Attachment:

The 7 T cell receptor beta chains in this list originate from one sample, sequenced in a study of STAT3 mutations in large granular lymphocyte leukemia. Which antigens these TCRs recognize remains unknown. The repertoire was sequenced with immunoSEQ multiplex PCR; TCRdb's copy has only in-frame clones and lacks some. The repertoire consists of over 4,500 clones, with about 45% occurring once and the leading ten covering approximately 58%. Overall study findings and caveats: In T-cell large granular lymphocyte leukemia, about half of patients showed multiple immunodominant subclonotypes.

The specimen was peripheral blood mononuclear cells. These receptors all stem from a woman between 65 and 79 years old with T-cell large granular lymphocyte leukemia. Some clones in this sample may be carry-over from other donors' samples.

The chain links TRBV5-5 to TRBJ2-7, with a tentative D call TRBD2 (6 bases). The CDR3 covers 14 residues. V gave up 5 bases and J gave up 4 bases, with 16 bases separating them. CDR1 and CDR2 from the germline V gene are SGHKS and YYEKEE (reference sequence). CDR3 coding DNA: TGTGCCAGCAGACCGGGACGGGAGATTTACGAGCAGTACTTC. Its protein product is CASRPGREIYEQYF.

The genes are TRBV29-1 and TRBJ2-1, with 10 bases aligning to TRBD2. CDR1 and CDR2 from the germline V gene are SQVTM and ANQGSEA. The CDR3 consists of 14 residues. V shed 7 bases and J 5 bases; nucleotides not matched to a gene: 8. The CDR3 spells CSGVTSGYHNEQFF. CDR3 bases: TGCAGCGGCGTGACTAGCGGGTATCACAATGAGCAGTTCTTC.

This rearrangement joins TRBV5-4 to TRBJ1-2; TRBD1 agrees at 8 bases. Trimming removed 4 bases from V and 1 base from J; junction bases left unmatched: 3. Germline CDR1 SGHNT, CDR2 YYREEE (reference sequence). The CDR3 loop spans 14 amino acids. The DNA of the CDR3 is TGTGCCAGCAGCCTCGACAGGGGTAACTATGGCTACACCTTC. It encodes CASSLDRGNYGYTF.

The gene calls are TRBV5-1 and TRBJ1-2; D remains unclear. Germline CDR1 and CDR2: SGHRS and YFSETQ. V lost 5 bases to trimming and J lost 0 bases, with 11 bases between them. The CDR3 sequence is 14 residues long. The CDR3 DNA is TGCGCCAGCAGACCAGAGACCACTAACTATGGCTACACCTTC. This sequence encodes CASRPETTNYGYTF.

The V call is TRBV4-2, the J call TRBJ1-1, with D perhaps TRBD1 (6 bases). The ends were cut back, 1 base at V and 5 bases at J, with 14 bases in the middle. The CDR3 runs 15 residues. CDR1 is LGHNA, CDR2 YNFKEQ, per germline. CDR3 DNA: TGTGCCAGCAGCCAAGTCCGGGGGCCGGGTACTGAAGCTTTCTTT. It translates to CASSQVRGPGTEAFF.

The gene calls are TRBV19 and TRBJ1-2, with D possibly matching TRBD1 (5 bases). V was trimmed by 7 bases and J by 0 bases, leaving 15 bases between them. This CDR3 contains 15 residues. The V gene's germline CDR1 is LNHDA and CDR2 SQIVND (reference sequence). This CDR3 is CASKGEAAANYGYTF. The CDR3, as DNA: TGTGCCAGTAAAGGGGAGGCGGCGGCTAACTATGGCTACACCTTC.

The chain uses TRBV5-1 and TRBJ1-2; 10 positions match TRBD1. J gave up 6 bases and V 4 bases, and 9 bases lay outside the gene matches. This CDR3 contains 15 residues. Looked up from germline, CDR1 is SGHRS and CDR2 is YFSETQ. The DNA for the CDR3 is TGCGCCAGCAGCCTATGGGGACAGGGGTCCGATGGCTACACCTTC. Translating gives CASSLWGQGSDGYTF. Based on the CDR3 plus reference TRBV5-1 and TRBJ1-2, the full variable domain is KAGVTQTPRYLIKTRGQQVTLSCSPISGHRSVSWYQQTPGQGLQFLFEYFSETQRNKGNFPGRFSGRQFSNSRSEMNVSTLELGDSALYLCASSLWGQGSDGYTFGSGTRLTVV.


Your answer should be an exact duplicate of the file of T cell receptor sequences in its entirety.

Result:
The 7 T cell receptor beta chains in this list originate from one sample, sequenced in a study of STAT3 mutations in large granular lymphocyte leukemia. Which antigens these TCRs recognize remains unknown. The repertoire was sequenced with immunoSEQ multiplex PCR; TCRdb's copy has only in-frame clones and lacks some. The repertoire consists of over 4,500 clones, with about 45% occurring once and the leading ten covering approximately 58%. Overall study findings and caveats: In T-cell large granular lymphocyte leukemia, about half of patients showed multiple immunodominant subclonotypes.

The specimen was peripheral blood mononuclear cells. These receptors all stem from a woman between 65 and 79 years old with T-cell large granular lymphocyte leukemia. Some clones in this sample may be carry-over from other donors' samples.

The chain links TRBV5-5 to TRBJ2-7, with a tentative D call TRBD2 (6 bases). The CDR3 covers 14 residues. V gave up 5 bases and J gave up 4 bases, with 16 bases separating them. CDR1 and CDR2 from the germline V gene are SGHKS and YYEKEE (reference sequence). CDR3 coding DNA: TGTGCCAGCAGACCGGGACGGGAGATTTACGAGCAGTACTTC. Its protein product is CASRPGREIYEQYF.

The genes are TRBV29-1 and TRBJ2-1, with 10 bases aligning to TRBD2. CDR1 and CDR2 from the germline V gene are SQVTM and ANQGSEA. The CDR3 consists of 14 residues. V shed 7 bases and J 5 bases; nucleotides not matched to a gene: 8. The CDR3 spells CSGVTSGYHNEQFF. CDR3 bases: TGCAGCGGCGTGACTAGCGGGTATCACAATGAGCAGTTCTTC.

This rearrangement joins TRBV5-4 to TRBJ1-2; TRBD1 agrees at 8 bases. Trimming removed 4 bases from V and 1 base from J; junction bases left unmatched: 3. Germline CDR1 SGHNT, CDR2 YYREEE (reference sequence). The CDR3 loop spans 14 amino acids. The DNA of the CDR3 is TGTGCCAGCAGCCTCGACAGGGGTAACTATGGCTACACCTTC. It encodes CASSLDRGNYGYTF.

The gene calls are TRBV5-1 and TRBJ1-2; D remains unclear. Germline CDR1 and CDR2: SGHRS and YFSETQ. V lost 5 bases to trimming and J lost 0 bases, with 11 bases between them. The CDR3 sequence is 14 residues long. The CDR3 DNA is TGCGCCAGCAGACCAGAGACCACTAACTATGGCTACACCTTC. This sequence encodes CASRPETTNYGYTF.

The V call is TRBV4-2, the J call TRBJ1-1, with D perhaps TRBD1 (6 bases). The ends were cut back, 1 base at V and 5 bases at J, with 14 bases in the middle. The CDR3 runs 15 residues. CDR1 is LGHNA, CDR2 YNFKEQ, per germline. CDR3 DNA: TGTGCCAGCAGCCAAGTCCGGGGGCCGGGTACTGAAGCTTTCTTT. It translates to CASSQVRGPGTEAFF.

The gene calls are TRBV19 and TRBJ1-2, with D possibly matching TRBD1 (5 bases). V was trimmed by 7 bases and J by 0 bases, leaving 15 bases between them. This CDR3 contains 15 residues. The V gene's germline CDR1 is LNHDA and CDR2 SQIVND (reference sequence). This CDR3 is CASKGEAAANYGYTF. The CDR3, as DNA: TGTGCCAGTAAAGGGGAGGCGGCGGCTAACTATGGCTACACCTTC.

The chain uses TRBV5-1 and TRBJ1-2; 10 positions match TRBD1. J gave up 6 bases and V 4 bases, and 9 bases lay outside the gene matches. This CDR3 contains 15 residues. Looked up from germline, CDR1 is SGHRS and CDR2 is YFSETQ. The DNA for the CDR3 is TGCGCCAGCAGCCTATGGGGACAGGGGTCCGATGGCTACACCTTC. Translating gives CASSLWGQGSDGYTF. Based on the CDR3 plus reference TRBV5-1 and TRBJ1-2, the full variable domain is KAGVTQTPRYLIKTRGQQVTLSCSPISGHRSVSWYQQTPGQGLQFLFEYFSETQRNKGNFPGRFSGRQFSNSRSEMNVSTLELGDSALYLCASSLWGQGSDGYTFGSGTRLTVV.